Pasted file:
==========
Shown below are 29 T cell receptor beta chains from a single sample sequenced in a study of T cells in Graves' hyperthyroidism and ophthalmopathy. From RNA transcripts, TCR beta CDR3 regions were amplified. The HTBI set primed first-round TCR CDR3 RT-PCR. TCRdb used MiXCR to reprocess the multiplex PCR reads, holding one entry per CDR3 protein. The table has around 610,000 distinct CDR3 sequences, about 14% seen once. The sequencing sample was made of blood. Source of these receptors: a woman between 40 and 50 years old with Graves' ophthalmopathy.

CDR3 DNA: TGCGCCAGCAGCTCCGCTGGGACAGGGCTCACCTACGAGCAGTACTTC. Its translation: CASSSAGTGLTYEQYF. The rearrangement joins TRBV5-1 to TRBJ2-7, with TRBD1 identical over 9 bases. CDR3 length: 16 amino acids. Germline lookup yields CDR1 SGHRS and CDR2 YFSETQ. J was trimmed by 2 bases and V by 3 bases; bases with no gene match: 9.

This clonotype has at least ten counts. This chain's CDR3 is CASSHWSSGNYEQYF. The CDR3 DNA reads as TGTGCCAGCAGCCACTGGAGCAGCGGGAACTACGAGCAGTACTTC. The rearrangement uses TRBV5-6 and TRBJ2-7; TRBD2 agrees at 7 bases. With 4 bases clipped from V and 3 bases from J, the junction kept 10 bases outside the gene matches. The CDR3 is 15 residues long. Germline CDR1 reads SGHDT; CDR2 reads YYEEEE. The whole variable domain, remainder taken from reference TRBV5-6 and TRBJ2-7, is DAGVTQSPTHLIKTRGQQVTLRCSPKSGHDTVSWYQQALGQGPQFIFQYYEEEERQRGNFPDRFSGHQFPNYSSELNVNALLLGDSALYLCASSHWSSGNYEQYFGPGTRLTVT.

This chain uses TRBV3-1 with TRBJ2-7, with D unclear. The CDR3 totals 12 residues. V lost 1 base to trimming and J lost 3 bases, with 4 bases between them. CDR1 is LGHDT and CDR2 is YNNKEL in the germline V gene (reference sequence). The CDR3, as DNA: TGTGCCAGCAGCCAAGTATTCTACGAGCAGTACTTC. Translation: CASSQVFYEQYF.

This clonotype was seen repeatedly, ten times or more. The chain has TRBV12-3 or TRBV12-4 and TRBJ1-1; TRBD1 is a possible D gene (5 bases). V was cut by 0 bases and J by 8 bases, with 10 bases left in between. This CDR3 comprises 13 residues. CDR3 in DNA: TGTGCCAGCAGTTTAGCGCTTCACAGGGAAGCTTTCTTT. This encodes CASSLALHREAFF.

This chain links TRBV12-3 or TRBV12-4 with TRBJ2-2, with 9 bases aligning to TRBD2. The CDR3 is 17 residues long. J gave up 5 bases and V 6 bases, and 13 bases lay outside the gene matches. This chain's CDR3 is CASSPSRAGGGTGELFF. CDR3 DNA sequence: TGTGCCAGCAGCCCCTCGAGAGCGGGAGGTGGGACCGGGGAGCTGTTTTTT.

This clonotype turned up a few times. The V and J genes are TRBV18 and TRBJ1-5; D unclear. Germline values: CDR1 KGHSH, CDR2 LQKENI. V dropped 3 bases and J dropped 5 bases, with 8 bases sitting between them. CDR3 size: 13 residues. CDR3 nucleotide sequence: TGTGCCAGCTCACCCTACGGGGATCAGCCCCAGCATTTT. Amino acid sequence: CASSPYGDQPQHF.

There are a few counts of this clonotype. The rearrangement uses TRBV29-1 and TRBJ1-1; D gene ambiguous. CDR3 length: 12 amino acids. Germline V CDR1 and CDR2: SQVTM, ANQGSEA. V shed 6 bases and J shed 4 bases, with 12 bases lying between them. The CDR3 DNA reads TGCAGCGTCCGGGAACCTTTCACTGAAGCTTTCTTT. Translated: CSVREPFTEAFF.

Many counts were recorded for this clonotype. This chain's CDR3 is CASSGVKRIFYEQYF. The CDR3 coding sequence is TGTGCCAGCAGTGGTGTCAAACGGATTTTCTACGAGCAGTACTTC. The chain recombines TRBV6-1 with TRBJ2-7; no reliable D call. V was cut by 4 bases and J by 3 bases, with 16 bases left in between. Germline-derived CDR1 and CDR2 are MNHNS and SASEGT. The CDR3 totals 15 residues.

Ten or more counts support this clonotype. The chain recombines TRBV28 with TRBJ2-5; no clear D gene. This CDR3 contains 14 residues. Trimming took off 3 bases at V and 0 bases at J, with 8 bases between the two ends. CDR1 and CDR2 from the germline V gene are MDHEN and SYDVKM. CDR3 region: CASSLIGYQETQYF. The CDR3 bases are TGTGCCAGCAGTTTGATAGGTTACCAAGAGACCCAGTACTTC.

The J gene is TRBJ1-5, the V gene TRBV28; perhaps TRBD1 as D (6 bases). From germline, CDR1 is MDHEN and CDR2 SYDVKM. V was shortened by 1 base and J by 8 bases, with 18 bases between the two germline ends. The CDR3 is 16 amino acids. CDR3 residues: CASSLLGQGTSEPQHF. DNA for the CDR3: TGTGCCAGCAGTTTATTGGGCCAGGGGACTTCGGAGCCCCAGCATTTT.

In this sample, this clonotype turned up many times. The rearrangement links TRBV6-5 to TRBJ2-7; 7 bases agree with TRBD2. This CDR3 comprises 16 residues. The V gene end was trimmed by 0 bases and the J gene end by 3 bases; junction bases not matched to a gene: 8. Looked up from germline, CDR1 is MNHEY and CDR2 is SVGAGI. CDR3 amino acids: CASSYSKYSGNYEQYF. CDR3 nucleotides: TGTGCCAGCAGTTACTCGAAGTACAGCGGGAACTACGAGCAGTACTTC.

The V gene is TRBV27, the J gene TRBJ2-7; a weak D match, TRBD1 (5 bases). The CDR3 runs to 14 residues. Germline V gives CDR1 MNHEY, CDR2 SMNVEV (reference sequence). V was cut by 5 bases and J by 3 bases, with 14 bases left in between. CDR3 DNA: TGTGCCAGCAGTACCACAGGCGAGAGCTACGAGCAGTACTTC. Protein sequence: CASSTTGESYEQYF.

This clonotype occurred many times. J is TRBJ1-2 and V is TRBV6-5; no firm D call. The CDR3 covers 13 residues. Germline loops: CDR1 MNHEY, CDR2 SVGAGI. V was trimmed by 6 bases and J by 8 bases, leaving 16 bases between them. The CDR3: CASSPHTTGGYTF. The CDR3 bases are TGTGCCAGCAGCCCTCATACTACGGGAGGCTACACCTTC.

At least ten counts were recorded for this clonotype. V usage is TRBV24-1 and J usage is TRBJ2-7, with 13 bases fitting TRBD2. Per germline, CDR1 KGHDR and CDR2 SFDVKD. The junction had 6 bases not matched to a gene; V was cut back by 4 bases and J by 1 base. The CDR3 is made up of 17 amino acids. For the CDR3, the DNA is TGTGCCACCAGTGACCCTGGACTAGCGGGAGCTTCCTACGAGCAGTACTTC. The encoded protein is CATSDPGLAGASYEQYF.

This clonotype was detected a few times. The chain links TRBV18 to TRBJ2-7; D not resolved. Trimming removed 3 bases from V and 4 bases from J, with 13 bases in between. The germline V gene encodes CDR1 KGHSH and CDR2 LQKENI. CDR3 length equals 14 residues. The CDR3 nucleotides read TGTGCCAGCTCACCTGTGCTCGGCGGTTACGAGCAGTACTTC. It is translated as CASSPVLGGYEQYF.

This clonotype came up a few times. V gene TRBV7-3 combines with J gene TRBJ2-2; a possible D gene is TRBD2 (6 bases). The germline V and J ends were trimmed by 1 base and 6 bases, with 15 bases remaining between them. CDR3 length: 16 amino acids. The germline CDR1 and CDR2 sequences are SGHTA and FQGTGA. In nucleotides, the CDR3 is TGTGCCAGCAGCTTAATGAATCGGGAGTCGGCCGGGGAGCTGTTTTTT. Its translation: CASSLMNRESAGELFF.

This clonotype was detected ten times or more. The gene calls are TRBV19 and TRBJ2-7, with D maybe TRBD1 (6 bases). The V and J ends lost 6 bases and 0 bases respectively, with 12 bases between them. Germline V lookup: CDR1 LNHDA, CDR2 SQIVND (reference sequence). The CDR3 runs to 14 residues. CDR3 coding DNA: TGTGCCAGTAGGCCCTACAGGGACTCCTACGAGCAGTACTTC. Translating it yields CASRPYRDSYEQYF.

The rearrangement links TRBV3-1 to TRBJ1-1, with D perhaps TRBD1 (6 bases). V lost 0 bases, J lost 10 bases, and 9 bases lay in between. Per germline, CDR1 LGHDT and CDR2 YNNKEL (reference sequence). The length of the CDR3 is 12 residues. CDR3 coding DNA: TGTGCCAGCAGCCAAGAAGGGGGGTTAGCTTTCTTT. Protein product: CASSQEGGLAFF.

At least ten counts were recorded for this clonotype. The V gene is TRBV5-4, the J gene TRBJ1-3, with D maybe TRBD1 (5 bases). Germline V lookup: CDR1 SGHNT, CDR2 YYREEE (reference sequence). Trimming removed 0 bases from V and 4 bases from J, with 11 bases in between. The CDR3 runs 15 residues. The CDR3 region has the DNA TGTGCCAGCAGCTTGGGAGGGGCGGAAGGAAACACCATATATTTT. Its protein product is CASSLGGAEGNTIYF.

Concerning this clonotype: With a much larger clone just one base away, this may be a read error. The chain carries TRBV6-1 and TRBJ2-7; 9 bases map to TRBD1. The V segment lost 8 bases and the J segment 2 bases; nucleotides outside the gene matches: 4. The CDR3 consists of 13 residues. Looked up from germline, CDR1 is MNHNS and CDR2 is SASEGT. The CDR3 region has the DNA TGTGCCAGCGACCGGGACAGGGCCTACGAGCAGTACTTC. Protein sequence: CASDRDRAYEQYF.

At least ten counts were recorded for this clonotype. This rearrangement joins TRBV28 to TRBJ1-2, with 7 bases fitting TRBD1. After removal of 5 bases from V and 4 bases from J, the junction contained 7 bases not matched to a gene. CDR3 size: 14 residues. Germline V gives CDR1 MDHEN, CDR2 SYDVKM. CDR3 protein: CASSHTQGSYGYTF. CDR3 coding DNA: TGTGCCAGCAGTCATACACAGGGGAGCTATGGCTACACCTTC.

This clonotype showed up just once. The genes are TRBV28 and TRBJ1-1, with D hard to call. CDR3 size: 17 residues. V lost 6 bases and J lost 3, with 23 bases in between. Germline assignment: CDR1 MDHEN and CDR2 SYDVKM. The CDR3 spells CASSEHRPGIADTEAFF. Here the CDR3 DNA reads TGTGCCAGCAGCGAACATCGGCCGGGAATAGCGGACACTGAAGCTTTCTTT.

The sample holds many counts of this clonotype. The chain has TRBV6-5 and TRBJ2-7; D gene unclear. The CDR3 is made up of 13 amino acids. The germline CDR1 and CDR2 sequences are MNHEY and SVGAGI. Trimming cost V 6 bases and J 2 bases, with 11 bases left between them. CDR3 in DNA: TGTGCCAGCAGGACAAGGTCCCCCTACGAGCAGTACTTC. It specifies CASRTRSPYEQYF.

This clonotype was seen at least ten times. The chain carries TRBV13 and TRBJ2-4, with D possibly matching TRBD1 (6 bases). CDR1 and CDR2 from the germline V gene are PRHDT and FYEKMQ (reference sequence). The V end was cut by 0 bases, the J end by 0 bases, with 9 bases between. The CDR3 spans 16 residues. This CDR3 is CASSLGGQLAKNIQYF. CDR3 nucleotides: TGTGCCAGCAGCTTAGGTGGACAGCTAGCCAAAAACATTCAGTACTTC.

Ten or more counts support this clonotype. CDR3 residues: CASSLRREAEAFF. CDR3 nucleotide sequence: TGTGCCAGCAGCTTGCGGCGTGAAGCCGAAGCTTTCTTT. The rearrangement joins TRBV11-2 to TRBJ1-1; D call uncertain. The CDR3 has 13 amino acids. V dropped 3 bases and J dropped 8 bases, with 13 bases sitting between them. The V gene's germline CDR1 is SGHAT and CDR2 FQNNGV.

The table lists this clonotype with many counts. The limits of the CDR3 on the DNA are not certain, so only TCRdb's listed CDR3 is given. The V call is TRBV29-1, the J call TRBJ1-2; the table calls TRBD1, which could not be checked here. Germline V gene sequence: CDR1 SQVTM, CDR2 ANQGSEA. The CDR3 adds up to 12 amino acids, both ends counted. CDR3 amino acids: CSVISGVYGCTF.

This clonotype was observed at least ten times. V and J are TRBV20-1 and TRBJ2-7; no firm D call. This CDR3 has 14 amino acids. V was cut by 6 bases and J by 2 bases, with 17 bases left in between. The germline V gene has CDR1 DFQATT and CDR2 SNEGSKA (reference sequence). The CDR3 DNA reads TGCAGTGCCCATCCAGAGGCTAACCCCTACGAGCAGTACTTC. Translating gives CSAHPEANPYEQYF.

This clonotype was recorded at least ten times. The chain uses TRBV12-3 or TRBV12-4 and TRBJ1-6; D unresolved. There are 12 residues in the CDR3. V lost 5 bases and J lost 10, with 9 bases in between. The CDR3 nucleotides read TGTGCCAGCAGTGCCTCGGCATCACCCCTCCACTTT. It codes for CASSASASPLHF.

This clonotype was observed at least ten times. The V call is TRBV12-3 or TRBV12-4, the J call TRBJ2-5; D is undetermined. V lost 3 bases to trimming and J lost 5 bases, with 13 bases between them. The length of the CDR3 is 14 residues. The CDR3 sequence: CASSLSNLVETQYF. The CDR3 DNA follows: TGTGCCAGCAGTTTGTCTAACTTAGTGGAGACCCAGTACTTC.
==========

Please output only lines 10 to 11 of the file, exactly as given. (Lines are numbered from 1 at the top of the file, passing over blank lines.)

Ten or more counts support this clonotype. The chain recombines TRBV28 with TRBJ2-5; no clear D gene. This CDR3 contains 14 residues. Trimming took off 3 bases at V and 0 bases at J, with 8 bases between the two ends. CDR1 and CDR2 from the germline V gene are MDHEN and SYDVKM. CDR3 region: CASSLIGYQETQYF. The CDR3 bases are TGTGCCAGCAGTTTGATAGGTTACCAAGAGACCCAGTACTTC.

The J gene is TRBJ1-5, the V gene TRBV28; perhaps TRBD1 as D (6 bases). From germline, CDR1 is MDHEN and CDR2 SYDVKM. V was shortened by 1 base and J by 8 bases, with 18 bases between the two germline ends. The CDR3 is 16 amino acids. CDR3 residues: CASSLLGQGTSEPQHF. DNA for the CDR3: TGTGCCAGCAGTTTATTGGGCCAGGGGACTTCGGAGCCCCAGCATTTT.